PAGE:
The European EMMA project is launching a  webinar series. The first is on Tuesday 17 November 2015 from 14:00 – 15:00 CET.

They say: “In this first webinar we will explore new trends in European MOOCs. Rosanna de Rosa, from UNINA, will present the philosophy and challenges behind the EMMA EU project and MOOC platform developed with the idea of accommodating diversity through multilingualism. Darco Jansen, from EADTU (European Association of Distance Teaching Universities), will talk about Europe’s response to MOOC opportunities. His presentation will highlight the main difference with the U.S. and discuss the consequences for didactical and pedagogical approaches regarding the different contexts.

OER – update 2

October 20th, 2015 by Graham Attwell

Open Education Europa has compiled and is releasing today as open data the analytical list of European Repositories of Open Educational Resources (OER).

It includes:

  • European OER Portals and Repositories
  • Educational material repositories/directories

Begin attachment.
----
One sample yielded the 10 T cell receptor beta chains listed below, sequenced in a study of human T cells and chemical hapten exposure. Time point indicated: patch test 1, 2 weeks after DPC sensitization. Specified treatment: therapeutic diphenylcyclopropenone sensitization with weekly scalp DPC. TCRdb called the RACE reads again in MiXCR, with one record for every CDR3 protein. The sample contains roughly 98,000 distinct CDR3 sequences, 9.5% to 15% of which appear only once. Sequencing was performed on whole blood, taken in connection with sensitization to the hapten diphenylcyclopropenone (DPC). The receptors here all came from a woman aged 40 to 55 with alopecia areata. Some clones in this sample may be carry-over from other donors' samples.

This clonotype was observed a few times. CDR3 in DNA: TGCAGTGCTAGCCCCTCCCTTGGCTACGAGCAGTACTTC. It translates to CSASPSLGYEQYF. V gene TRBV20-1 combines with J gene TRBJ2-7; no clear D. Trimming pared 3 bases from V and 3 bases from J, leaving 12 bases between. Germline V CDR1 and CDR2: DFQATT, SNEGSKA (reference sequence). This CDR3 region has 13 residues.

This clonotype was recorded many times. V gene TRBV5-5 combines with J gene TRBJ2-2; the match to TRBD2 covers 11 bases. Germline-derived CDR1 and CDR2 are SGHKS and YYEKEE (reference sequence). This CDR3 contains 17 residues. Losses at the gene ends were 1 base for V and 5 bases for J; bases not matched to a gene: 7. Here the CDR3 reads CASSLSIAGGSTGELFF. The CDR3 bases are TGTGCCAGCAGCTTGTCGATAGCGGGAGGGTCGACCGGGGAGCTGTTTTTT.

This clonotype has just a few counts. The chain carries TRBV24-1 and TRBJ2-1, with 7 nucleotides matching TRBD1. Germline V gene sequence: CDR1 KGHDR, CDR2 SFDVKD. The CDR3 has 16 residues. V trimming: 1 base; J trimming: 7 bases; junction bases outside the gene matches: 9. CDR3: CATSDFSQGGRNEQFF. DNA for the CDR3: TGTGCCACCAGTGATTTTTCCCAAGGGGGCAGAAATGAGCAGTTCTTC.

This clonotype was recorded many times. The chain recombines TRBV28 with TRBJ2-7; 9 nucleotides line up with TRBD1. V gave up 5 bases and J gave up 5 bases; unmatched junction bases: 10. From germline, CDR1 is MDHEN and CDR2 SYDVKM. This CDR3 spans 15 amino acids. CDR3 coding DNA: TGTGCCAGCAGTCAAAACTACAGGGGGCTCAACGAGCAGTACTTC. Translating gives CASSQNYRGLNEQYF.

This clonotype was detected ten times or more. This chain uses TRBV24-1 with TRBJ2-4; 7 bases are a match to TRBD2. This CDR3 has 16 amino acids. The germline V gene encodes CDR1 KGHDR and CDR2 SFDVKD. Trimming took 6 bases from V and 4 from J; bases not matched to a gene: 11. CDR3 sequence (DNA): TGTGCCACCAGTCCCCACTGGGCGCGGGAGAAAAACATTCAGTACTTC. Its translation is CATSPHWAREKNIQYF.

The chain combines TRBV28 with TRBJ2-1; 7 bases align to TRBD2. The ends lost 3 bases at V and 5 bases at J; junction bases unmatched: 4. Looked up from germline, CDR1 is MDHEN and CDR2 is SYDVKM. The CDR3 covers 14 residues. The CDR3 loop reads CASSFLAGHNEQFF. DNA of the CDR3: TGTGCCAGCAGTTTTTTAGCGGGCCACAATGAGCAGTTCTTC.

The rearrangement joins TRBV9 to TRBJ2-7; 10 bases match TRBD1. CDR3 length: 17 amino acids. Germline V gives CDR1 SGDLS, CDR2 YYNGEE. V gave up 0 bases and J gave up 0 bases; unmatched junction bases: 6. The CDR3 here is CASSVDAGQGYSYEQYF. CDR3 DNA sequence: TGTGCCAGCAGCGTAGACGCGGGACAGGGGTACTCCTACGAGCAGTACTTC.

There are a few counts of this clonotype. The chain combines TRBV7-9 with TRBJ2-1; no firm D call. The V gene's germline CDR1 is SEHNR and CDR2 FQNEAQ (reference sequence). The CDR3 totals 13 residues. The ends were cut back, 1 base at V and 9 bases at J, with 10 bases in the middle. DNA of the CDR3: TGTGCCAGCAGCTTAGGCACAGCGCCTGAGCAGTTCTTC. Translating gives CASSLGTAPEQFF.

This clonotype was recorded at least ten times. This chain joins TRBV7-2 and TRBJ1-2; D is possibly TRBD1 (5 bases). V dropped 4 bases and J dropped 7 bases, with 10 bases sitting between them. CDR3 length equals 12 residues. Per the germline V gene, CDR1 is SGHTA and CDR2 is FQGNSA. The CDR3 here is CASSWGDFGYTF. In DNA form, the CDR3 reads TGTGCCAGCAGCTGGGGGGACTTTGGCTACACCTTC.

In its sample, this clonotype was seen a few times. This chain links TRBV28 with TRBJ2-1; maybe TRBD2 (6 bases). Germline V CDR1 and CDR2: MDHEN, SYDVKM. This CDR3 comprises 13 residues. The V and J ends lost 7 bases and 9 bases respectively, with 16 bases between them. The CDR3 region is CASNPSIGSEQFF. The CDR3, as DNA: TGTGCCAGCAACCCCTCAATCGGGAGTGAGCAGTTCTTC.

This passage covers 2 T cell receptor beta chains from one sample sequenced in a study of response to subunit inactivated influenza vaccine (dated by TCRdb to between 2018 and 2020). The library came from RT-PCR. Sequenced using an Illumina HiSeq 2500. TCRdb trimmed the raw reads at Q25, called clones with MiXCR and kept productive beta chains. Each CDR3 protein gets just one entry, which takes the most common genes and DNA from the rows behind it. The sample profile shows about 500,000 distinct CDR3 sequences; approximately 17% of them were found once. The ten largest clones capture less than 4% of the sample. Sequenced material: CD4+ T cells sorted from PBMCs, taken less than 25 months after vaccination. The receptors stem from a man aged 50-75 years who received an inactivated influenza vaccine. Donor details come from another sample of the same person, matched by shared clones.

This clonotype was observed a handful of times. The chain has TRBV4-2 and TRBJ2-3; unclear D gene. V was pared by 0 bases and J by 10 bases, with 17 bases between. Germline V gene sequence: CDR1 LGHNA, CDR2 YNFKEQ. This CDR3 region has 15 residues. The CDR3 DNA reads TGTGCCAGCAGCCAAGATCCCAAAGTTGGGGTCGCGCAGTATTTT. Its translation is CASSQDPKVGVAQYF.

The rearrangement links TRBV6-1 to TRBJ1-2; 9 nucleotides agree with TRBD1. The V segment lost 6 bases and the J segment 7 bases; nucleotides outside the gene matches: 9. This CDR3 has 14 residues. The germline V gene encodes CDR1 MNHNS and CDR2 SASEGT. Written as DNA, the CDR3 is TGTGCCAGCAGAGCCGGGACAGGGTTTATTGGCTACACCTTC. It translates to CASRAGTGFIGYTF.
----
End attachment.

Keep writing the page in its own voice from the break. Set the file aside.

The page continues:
• Larger Repositories rather than very specific ones
  • Focus on those who include Creative Commons license and on National/public OER repositories
  • Focus on material for teachers  (for the classroom/schools) rather than on higher education
  • Collaborative OER production initiatives (LeMill, RVP.CZ Portal, Lektion.se, KlasCement”)

OER – update 1

October 20th, 2015 by Graham Attwell

From the Universidad a Distancia de Madrid (UDIMA) – Madrid Open University – we are pleased to present the European Research Network of Open Educational Resources (ERNOER), a collaborative space in which more than fifty internationally educational institutions and prestigious universities are involved which can be accessed through the following link: http://european-research-network.eu/.

The entire educational community can benefit in this web repository of more than three hundred image banks, two hundred fifty audio file repositories, two hundred and fifty video resources and more than three hundred programs and applications that can be used in education.